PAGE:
I think it starts with the Babylonians and 360.

If you observe the night sky carefully, day after day (or should that be night after night ) you'll notice that the stars move on a bit each night. Without access to a digital watch, it's reasonable to define this amount as one degree, and a whole year's worth as 360 degrees. It's a little out but not bad for the time.

360 has lots of factors, including 60, 30, 24, and 12; so a time system based on those numbers makes a lot of sense. 30 days in a month, and 12 months in a year; yes, it all makes lots of sense. In fact, their astronomers were accurate enough in their observations to know that none of these numbers quite works, but many civilisations have based their philosophy and religion around the mystical power of certain numbers, so why spoil a good thing? If the 'ordinary' folk cannot get it right and the leaders can, that just enhances their power.

Exercise: If a year is 365 days, and assuming the Earth's orbit is a circle, how long does it take for the Earth to rotate exactly once on its axis? (The answer is not 24 hours)

Bob

]]>2. Let

Xbe a topological space. Then the empty set andXare sets that areboth open and closed!

Open and Closed Sets have got nothing to do with the day-to-day open and closed.

]]>Happened to come across this old thread via a google search. Anyways, we were asked to prove this for a homework assignment. Obviously Cantor's proof is elegant and so it is widely used. For my proof, I constructed a 1-to-1 mapping with the natural numbers mapping to their reciprocal. Then I merely pointed out a real number in that interval (I used 2/3).

Does this properly prove that there are more reals than natural numbers or am I missing something?

I don't know if n00b is still around, but yes, if I understand your description of your proof correctly, then you have missed the whole idea.

It is not sufficient to show that there is a 1-1 mapping from the natural numbers into the reals that misses some numbers. After all, your mapping, and your example, were actually in the rational numbers. So if your reasoning were correct, there would be more rational numbers than naturals, which is false. In fact, by the same idea, a simple mapping would show that there are more natural numbers than natural numbers! The 1-1 mapping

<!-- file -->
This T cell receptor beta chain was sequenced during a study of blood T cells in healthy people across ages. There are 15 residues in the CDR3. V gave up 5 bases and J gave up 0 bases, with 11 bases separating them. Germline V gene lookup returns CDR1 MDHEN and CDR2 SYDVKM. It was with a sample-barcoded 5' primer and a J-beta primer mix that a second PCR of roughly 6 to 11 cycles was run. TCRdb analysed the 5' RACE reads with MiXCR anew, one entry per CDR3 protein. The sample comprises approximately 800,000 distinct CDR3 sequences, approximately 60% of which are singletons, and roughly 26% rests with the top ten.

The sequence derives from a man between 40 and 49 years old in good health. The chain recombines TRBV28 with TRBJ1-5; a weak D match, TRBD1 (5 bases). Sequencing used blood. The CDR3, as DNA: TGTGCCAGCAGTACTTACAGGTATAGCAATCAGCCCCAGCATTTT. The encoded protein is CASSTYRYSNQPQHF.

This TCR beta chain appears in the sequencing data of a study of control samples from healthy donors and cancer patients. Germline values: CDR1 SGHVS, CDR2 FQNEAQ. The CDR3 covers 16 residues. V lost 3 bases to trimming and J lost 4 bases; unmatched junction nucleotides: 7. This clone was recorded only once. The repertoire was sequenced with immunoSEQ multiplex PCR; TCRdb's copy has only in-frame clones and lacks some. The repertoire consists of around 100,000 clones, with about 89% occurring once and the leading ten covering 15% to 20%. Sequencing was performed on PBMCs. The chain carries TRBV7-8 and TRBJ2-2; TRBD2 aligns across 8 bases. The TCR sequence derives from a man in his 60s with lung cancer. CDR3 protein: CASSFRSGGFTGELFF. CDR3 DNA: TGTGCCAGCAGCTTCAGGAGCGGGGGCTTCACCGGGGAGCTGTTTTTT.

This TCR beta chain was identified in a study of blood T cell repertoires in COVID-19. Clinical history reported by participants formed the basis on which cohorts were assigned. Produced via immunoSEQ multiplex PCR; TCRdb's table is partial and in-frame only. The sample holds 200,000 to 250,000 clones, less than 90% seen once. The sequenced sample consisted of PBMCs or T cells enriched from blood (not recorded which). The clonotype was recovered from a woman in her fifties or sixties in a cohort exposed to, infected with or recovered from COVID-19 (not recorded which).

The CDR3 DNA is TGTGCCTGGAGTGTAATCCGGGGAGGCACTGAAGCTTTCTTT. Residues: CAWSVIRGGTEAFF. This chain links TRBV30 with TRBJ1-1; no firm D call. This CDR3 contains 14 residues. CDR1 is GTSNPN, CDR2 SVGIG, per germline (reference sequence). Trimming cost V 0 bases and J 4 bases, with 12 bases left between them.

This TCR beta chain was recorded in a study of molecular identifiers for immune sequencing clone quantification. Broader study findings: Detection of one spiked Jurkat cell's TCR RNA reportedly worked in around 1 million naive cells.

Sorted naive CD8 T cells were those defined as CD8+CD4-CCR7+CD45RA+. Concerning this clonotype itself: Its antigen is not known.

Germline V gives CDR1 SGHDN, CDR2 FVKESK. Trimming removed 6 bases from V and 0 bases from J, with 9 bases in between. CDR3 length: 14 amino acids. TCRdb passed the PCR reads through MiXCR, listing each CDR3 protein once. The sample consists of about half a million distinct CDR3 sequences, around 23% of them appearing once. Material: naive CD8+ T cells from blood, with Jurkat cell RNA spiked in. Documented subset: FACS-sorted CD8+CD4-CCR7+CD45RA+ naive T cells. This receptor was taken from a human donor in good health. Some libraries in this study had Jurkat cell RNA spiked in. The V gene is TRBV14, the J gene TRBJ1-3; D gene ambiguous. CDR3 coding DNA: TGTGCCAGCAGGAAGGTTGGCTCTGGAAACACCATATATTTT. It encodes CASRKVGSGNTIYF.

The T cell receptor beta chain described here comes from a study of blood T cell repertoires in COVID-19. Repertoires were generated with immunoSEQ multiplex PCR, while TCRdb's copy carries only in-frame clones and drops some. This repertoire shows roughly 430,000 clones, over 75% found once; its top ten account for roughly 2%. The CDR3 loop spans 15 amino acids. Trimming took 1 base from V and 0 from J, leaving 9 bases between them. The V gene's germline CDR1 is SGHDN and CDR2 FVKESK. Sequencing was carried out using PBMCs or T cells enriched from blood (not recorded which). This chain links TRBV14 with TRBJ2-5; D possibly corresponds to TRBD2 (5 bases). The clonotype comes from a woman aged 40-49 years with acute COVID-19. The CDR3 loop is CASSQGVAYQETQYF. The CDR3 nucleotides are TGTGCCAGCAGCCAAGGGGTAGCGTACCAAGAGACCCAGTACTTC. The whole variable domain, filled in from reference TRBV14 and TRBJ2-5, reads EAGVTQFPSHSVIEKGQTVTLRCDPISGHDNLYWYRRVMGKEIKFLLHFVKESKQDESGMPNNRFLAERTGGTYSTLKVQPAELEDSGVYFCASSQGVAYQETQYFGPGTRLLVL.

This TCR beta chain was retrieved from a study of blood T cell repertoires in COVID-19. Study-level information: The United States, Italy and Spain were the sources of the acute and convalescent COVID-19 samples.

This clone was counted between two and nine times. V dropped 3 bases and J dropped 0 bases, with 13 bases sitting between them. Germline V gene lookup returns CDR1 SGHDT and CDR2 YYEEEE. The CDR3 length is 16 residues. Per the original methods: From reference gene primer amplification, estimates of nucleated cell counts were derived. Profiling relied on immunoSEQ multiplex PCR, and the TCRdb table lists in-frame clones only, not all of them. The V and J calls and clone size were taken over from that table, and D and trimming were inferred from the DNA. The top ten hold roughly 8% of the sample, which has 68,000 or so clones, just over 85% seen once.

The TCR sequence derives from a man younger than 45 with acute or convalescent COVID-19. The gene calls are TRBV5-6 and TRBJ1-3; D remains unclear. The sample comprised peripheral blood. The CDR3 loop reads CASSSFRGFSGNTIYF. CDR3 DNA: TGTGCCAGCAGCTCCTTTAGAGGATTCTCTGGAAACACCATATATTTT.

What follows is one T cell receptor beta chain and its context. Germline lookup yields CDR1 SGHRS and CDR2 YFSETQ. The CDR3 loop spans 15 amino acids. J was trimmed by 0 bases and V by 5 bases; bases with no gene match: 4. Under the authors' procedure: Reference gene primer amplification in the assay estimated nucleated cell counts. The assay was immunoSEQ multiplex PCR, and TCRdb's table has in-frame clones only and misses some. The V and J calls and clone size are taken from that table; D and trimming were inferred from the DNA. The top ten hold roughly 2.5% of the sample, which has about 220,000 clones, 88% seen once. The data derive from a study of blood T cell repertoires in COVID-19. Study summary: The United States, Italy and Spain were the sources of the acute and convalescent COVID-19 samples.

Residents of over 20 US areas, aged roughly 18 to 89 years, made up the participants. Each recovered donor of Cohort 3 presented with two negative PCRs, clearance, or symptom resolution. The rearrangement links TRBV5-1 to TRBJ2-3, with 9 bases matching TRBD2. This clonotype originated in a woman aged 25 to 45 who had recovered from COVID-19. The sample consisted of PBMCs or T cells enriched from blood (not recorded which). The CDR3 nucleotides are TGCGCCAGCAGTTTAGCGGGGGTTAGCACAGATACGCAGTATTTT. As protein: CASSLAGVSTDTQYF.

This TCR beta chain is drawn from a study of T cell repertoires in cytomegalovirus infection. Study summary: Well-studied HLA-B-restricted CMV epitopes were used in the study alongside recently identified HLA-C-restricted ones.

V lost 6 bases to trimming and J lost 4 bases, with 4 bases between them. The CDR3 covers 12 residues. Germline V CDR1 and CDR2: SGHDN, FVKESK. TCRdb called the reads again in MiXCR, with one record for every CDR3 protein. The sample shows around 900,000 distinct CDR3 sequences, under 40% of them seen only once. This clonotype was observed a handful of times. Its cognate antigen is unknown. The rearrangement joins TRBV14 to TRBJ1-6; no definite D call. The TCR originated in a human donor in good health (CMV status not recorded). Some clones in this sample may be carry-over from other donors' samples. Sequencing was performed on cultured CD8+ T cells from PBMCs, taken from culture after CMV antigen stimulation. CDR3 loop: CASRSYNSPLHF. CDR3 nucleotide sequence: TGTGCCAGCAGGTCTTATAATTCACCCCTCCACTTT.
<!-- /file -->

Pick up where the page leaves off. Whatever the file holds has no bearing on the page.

maps the natural numbers to themselves, but misses 1 (or if you prefer to define the Natural numbers to include 0, it misses 0).

What these mappings really show is that the natural numbers are infinite (the definition of "infinite set" is "a set which has a 1-1 mapping with a proper subset of itself"), and that the cardinality of the Reals and Rationals are both greater than or equal to the Naturals, which also follows from the simple fact that the Naturals are a subset of both.

By definition, two sets are the same size, or cardinality, if there is a 1-1 correspondence between them that includes every element of both sets. Cantor's proof shows that every mapping from Natural numbers into the Real numbers must miss at least one real number. Therefore the cardinality of the Real numbers cannot be equal to that of the Naturals. Combined with "greater than or equal to" already noted, we get that the cardinality of the Reals is strictly greater than that of the Naturals.

]]>That is tentative. I am not too good with vectors. Could be a load of kaboobly doo.

]]>y = |x^x|

Isn't it neat that the local minima of the doman -5<=x<=5 is e^[-1/e] at x = 1/e?

Here's a link to the calculation:

http://www.wolframalpha.com/share/clip?f=d41d8cd98f00b204e9800998ecf8427evkrcm4invi